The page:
I’ve done a rock-the-block-level investment in my home over the past decade. That probably makes me a gentrifier. And I’m far from alone on my block. What’s the alternative, though? Should I have not fixed up my home, leaving it at the level of disrepair that made it nearly unlivable? Should I have not modernized systems and updated energy efficiency? Should I have cut back on the exterior improvements? None of that would have even mattered, because even despite my work the majority of equity increase has come about due to increase in demand for living in urban neighborhoods.
The reason why I asked my original question is because gentrification as a phenomenon seems to be neither good nor bad… It contains good things (investment, neighborhood improvements, etc) and bad things (displacement, benefits that don’t accrue equitably to all in a community). The Webster definition agrees, noting displacement “often results” from gentrification but is not necessarily inherent in gentrification. It seems problematic to discuss gentrification as purely a negative thing, rather than focusing on preventing certain negative outcomes of gentrifications.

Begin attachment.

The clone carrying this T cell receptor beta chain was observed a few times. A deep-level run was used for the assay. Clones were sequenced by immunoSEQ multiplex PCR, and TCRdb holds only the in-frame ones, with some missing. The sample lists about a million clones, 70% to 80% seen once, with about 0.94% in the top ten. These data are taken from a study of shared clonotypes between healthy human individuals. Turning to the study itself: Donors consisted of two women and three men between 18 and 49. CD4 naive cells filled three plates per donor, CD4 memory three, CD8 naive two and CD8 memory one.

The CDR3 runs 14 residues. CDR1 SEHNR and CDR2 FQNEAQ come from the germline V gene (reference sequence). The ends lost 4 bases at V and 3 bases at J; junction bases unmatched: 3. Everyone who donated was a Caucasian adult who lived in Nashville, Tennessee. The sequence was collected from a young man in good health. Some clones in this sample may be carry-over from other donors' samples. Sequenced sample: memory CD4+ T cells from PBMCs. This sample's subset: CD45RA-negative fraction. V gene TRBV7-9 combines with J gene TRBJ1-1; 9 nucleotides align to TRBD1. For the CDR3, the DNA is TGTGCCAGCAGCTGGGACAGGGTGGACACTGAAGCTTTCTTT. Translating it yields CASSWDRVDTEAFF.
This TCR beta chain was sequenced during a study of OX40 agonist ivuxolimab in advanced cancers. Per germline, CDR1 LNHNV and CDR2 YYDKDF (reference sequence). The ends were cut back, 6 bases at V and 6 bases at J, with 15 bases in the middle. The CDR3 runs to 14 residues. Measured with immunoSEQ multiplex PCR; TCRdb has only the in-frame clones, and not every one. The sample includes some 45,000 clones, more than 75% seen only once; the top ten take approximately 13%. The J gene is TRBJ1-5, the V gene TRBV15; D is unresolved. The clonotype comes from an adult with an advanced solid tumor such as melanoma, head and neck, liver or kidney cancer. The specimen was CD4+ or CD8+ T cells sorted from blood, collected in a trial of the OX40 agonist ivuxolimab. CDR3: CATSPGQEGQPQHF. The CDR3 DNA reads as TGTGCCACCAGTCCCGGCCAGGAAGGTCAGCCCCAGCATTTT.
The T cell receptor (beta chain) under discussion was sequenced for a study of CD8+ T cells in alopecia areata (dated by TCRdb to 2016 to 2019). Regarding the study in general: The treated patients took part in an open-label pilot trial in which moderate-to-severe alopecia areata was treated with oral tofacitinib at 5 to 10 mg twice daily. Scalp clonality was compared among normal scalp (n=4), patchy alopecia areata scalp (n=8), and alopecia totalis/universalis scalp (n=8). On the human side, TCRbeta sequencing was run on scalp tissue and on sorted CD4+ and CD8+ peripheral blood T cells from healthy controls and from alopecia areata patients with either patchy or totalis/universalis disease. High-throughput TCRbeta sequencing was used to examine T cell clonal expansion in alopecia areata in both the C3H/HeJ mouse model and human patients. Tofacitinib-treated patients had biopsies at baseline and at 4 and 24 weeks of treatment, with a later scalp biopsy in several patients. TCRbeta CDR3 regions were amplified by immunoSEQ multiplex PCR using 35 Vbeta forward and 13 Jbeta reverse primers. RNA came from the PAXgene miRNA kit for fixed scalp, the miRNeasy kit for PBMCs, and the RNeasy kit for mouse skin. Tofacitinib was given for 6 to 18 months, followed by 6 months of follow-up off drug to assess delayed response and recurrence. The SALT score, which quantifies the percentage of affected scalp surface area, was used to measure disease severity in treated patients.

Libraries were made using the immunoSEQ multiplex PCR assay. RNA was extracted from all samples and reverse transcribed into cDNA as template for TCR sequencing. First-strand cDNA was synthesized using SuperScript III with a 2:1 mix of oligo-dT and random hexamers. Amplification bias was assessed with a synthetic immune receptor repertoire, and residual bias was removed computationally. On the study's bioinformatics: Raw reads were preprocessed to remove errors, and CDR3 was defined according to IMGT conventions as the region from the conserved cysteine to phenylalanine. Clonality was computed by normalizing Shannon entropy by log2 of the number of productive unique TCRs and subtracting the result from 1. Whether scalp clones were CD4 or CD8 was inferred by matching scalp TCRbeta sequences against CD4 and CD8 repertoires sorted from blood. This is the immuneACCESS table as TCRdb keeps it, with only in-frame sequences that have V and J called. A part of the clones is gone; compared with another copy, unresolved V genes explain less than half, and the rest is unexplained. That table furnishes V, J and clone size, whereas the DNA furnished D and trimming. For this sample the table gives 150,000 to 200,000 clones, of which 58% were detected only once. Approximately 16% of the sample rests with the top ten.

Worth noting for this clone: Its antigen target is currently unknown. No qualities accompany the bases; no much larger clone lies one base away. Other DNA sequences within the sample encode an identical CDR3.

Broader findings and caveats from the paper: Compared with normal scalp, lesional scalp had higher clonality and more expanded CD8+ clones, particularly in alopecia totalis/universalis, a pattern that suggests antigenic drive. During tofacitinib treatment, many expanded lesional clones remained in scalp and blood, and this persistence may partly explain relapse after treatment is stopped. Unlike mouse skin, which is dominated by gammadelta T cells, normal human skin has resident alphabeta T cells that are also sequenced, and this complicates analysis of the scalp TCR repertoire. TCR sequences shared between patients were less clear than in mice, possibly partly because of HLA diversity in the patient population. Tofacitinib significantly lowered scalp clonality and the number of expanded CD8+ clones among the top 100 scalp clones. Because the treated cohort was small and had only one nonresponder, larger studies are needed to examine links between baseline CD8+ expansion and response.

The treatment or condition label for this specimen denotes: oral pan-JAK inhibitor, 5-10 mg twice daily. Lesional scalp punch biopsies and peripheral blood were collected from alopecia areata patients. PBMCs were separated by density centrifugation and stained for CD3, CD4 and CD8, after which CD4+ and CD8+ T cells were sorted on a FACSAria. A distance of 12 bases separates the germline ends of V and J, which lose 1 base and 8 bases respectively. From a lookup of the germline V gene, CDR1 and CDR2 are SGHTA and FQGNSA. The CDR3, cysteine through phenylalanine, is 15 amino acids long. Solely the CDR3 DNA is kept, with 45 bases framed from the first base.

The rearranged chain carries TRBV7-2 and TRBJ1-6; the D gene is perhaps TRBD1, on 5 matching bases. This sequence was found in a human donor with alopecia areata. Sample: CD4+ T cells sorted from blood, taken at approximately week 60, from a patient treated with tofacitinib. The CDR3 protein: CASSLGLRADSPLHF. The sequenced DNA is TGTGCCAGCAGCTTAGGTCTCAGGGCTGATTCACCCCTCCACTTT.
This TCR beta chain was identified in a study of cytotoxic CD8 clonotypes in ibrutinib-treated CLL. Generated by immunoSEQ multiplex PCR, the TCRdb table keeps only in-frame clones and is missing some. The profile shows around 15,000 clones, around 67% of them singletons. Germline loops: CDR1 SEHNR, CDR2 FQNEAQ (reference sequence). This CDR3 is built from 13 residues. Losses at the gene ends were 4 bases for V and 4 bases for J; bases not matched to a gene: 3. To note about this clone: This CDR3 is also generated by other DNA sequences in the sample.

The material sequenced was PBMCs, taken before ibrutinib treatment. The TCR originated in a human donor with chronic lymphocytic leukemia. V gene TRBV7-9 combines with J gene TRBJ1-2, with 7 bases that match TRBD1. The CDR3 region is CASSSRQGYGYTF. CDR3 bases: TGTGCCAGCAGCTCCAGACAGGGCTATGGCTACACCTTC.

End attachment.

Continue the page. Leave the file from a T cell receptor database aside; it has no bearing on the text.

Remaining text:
I agree with you Matt. Thanks for the comments!
I think its better to gentrify a property than leave it to deteriorate. In areas like Indianapolis and Chicago, I am sure these shows and fixes are improving the area.
I live in the greater Boston area where property values have soared in recent years. We hardly ever see an HGTV show here.
I love hgtv and the magazine.
I stopped watching HGTV because all the “renovations” come out looking the same. I’m so tired of “the open-concept floor plan.” I live in a 120 yo house with walls and I won’t be knocking them down so I can see a large screen TV hanging over the living room fireplace from the kitchen.
I stopped a few years ago or more. It just felt odd getting all concerned about what is a private business supported by a tv show. As far as the renovation ones, I’m in a over 100 year old 4 square Victorian type house with a lot of original woodwork. I’m kind of stuck with that style, so a lot of remodel or house shows wouldn’t really apply to me.